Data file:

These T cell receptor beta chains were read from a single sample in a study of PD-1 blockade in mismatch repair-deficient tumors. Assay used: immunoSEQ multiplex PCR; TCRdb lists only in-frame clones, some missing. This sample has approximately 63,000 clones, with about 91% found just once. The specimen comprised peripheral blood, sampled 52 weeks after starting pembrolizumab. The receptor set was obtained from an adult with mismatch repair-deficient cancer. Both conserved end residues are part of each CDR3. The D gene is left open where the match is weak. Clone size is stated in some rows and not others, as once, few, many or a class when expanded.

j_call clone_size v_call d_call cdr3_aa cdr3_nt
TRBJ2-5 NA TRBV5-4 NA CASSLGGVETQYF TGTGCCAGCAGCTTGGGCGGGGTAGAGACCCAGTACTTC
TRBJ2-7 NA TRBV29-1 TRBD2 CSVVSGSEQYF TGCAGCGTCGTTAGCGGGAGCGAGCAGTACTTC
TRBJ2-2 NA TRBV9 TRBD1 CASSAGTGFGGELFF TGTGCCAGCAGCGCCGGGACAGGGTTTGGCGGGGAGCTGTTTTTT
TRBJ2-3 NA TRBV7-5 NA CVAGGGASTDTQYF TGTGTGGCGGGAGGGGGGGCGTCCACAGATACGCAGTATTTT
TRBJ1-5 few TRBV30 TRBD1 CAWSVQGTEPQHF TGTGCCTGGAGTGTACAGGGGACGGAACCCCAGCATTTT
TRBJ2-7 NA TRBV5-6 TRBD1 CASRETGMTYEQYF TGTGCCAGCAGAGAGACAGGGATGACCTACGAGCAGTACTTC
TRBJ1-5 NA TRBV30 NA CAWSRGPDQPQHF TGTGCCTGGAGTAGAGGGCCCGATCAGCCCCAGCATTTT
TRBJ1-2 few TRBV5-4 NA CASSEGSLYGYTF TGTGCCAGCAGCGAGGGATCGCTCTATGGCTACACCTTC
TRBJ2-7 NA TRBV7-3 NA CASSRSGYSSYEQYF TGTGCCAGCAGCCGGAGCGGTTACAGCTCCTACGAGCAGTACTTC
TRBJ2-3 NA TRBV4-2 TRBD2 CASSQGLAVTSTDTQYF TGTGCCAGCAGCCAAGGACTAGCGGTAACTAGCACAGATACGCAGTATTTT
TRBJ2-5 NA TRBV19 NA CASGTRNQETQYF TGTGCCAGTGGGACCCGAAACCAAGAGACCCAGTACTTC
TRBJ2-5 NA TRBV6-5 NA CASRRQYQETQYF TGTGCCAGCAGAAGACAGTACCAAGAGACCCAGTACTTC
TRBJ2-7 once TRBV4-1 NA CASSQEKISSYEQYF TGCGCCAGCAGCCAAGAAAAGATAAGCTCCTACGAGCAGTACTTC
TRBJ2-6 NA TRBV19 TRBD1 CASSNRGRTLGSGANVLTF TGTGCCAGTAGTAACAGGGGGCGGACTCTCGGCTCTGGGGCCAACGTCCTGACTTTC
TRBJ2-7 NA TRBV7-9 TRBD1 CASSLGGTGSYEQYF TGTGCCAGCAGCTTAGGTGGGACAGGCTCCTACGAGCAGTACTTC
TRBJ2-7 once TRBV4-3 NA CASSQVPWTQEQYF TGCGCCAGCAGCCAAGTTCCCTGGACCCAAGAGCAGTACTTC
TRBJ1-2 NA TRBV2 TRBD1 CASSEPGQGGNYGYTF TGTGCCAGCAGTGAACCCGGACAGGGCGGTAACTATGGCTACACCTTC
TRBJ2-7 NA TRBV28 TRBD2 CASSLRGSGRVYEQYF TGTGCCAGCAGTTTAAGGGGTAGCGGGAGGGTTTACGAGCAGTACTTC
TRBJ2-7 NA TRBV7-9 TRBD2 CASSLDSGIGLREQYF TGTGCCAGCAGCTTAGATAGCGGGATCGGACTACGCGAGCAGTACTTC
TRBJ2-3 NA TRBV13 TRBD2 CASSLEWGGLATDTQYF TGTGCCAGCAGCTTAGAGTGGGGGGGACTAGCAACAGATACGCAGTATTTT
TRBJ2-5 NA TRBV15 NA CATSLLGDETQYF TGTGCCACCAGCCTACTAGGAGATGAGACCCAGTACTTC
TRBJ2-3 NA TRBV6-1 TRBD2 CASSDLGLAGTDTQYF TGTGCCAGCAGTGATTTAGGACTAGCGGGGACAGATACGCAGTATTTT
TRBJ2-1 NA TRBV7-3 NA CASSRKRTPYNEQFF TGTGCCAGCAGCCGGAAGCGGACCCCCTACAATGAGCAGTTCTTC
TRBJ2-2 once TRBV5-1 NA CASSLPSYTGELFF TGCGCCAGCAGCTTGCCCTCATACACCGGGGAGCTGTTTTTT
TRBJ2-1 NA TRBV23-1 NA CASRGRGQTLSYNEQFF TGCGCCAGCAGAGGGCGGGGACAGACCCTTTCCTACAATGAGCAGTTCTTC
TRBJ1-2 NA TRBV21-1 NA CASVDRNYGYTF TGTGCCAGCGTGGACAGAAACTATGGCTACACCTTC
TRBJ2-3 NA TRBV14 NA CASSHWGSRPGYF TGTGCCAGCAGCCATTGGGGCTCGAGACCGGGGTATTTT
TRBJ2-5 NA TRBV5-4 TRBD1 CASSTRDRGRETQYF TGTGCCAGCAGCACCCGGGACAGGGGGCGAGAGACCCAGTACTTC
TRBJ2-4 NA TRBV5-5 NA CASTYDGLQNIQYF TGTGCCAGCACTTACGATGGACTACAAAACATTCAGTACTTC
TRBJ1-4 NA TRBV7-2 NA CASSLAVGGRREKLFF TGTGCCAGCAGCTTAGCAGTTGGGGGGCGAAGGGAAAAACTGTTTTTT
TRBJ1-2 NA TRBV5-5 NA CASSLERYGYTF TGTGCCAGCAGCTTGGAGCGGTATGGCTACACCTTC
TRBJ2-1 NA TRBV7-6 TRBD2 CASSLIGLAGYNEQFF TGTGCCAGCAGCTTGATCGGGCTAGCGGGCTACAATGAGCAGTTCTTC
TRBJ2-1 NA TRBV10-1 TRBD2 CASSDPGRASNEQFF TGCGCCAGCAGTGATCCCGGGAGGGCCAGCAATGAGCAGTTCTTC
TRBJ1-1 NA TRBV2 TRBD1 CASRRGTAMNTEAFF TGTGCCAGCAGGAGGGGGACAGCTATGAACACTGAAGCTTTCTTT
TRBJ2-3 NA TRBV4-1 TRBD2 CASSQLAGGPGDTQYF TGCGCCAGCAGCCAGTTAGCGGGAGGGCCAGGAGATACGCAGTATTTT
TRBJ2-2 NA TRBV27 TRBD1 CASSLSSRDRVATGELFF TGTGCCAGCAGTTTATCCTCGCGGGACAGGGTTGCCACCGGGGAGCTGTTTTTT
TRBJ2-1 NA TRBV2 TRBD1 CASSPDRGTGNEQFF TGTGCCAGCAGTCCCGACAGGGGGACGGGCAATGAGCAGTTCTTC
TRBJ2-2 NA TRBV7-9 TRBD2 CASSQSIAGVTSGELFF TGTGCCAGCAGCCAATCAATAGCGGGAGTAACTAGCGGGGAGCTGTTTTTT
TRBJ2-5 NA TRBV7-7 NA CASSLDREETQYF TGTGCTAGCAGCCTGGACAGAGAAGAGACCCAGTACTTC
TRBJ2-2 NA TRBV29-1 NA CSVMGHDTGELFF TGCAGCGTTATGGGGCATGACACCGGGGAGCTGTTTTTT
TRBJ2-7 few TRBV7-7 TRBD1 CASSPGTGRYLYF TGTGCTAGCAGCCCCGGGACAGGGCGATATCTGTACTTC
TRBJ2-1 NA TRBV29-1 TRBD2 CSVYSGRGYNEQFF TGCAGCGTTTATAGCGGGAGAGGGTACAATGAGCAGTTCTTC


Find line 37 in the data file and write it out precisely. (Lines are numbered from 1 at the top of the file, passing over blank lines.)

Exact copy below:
TRBJ2-3 NA TRBV4-1 TRBD2 CASSQLAGGPGDTQYF TGCGCCAGCAGCCAGTTAGCGGGAGGGCCAGGAGATACGCAGTATTTT